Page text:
If the float level is high, then does this mean that the carb is just dumping gas into the manifold without mixing it with air for combustion? Would this also explain why the exhaust has a really awful foul smell of gas?

    I also noticed that when I took out the Mikuni carb there was fuel residue inside the manifold. like gas was just dumped in there or something.

  7. #7

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    Quote Originally Posted by camoit View Post
    the choke should open fully after about a minute. And yes on the float adjustment. It needs to be lowered some.
    Done some checking and am I right that the original measurement of the float is 1.5 inches or 38.5 mm (from factory). So this means I have to lower it. Any suggestions by how much?

    Thanks.

  8. #8



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    Well what is going on is the level of fuel being to high makes it easer for the engine to suck it in. In the manual section first gen factory manual there is a good picture of a carb and how it works. The higher the float and fuel level the less speed is needed over the venturi to suck fuel in Lower it about 1/16 to 1/8 of an inch. Re-adjust the carb so it runs good again and recheck MPG and the power, along with the smell. Every time you make a float adjustment you may need to adjust the carb. Also in the UTI training manuals there is more info on adjusting the carb and preforming a "lean drop" if it's necessary. That is if you have engine run on AKA dieseling. If after you adjust the carb float 1/16" and she is not up to the 16-18 MPG you can lower it again. It's just a process you will repeat until you have it the way you like it. Just keep in mind what ever you do, can be undone and we are all here to help. If you take pictures of what you do and post them using the built in photo attachment system you can help the next guy that comes along asking the same questions. Then it's in your attachment manager on the board.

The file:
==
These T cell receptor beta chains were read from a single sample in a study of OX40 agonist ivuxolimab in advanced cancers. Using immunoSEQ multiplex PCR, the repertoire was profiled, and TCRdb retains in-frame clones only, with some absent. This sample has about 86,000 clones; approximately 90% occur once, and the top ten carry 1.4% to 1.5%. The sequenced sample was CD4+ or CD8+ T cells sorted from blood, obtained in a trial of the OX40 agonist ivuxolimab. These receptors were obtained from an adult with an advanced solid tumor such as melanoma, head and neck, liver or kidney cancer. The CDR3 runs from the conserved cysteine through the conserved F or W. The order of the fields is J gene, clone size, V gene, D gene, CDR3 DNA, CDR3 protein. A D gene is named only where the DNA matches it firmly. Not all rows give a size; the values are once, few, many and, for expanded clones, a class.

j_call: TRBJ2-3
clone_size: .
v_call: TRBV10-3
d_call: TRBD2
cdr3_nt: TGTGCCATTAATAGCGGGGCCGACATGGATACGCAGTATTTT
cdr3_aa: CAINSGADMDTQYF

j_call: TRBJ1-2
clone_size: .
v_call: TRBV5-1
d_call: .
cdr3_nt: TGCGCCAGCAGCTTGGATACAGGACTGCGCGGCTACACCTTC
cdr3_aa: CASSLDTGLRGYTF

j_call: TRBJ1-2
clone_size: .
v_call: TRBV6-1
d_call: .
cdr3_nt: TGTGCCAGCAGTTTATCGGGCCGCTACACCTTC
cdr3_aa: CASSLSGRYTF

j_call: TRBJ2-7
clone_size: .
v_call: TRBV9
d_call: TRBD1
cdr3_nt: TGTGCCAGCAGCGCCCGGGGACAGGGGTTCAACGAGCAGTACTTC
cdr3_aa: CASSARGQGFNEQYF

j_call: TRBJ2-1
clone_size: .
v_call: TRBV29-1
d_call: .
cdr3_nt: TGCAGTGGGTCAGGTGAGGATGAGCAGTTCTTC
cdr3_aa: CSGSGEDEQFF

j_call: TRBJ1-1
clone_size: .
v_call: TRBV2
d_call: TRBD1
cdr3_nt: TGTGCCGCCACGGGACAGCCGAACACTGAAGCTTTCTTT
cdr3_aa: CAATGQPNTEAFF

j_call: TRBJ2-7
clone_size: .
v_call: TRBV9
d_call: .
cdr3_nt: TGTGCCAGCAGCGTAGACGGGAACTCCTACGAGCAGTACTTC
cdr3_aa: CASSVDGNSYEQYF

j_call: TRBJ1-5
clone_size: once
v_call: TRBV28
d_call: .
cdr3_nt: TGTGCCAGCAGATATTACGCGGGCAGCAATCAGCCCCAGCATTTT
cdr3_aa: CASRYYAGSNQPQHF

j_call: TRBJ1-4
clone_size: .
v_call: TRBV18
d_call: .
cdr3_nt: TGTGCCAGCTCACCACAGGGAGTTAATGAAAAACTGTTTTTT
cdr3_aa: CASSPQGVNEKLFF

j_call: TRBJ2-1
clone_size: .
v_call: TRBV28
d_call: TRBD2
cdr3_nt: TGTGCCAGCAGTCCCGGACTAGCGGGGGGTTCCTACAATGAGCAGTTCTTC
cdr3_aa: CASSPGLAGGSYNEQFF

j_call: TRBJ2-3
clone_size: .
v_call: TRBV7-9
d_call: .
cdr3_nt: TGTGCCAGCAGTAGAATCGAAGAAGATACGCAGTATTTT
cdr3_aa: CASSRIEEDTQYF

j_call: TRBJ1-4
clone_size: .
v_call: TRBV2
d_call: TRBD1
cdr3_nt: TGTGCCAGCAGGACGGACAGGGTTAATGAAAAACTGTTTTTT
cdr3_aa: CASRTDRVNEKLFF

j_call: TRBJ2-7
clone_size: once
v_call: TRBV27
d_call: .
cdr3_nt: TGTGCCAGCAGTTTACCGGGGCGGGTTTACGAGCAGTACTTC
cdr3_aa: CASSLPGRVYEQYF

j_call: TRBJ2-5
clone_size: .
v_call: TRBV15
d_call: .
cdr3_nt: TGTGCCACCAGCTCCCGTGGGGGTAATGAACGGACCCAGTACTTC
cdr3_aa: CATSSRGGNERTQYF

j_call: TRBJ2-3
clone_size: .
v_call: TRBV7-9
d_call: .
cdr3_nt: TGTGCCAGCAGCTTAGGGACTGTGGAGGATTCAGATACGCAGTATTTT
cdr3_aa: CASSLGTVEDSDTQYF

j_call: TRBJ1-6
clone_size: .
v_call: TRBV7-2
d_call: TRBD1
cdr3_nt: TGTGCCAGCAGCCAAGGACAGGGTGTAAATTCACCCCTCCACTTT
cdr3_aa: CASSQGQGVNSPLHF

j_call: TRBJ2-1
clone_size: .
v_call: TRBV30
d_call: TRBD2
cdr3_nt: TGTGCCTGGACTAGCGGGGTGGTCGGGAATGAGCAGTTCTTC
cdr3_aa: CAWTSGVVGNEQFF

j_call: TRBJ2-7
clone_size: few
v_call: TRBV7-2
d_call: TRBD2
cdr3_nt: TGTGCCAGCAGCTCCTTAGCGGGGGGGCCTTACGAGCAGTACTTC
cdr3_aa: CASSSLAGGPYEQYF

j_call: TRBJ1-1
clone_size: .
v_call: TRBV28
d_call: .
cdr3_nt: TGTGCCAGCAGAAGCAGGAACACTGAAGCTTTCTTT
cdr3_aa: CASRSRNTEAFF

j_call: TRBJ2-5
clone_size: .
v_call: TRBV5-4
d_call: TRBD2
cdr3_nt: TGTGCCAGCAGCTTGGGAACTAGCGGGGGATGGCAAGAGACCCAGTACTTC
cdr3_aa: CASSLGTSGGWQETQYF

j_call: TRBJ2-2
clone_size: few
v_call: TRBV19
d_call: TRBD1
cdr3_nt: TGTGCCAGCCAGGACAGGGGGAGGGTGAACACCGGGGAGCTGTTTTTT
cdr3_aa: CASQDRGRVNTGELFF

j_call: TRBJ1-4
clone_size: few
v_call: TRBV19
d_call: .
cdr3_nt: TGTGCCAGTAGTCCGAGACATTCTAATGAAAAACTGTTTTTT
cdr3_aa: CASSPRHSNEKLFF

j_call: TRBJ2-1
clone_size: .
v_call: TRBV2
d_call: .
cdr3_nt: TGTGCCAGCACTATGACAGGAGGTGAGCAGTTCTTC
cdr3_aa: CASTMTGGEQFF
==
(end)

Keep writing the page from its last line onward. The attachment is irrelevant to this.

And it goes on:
Let us know how it goes.

    OH and don't over torque the screws. It's eays to do.
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  9. #9

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    Ok, so since this will be a process of trial and error, would you advise that i take out the whole carb or just the top where the float is? Next, i have worries about the gaskets? Are these things tough enough or do i have to replace them every time i take it out?

    Good thing you mentioned that adjustment is 1/16 to 1/8 at a time. I was thinking of going for a 1/2 inch adjustment on the first try.

    I'll try to take pics and update my progress as much as I can.

  10. #10



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    If it's OK so far, you can put a very, very, very light brushing of anti-size on it. The silver is good to use. It will make it so it will not stick to the parts but you can still re use it. I had mine on and off more time then you can count and never replaced it. It will be fine.


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  11. #11

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    Aight, thanks for the tip. That took some of my fears away. It's been quite a long time since I was last involved in taking out a carb to adjust the float or anything.

    Thanks.

  12. #12



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    You can just pull the top in the truck. Try to avoid pulling it from the manifold unless you have anti-seized the base gaskets or there new. anti-seize will quickly become your new paper gasket friend.
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  13. #13



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    Chapstick also works on the gaskets if you can find it there. The other problem I see with your setup is using the mechanical pump with the weber - you are overpressurizing the carb and forcing fuel past the needle and seat - no amount of float adjustment will fix that - you need to run an electric pump with an output of 3-5 psi. Putting a reg on the mechanical pump will kill the pump in short order. I have run a weber with an electric pump for nearly 30 years on Geronimo and get 20 to 25 mpg on a regular basis.